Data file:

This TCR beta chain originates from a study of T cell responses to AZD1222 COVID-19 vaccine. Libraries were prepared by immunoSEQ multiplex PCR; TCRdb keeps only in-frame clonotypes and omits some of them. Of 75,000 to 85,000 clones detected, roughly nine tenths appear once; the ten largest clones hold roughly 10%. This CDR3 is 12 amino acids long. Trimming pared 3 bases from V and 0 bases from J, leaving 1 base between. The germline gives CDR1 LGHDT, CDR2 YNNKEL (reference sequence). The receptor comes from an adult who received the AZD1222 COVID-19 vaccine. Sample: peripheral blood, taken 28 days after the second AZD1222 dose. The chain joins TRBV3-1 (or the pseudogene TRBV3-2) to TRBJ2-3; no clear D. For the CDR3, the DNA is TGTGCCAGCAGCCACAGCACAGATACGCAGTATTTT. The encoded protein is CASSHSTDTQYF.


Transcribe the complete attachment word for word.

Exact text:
This TCR beta chain originates from a study of T cell responses to AZD1222 COVID-19 vaccine. Libraries were prepared by immunoSEQ multiplex PCR; TCRdb keeps only in-frame clonotypes and omits some of them. Of 75,000 to 85,000 clones detected, roughly nine tenths appear once; the ten largest clones hold roughly 10%. This CDR3 is 12 amino acids long. Trimming pared 3 bases from V and 0 bases from J, leaving 1 base between. The germline gives CDR1 LGHDT, CDR2 YNNKEL (reference sequence). The receptor comes from an adult who received the AZD1222 COVID-19 vaccine. Sample: peripheral blood, taken 28 days after the second AZD1222 dose. The chain joins TRBV3-1 (or the pseudogene TRBV3-2) to TRBJ2-3; no clear D. For the CDR3, the DNA is TGTGCCAGCAGCCACAGCACAGATACGCAGTATTTT. The encoded protein is CASSHSTDTQYF.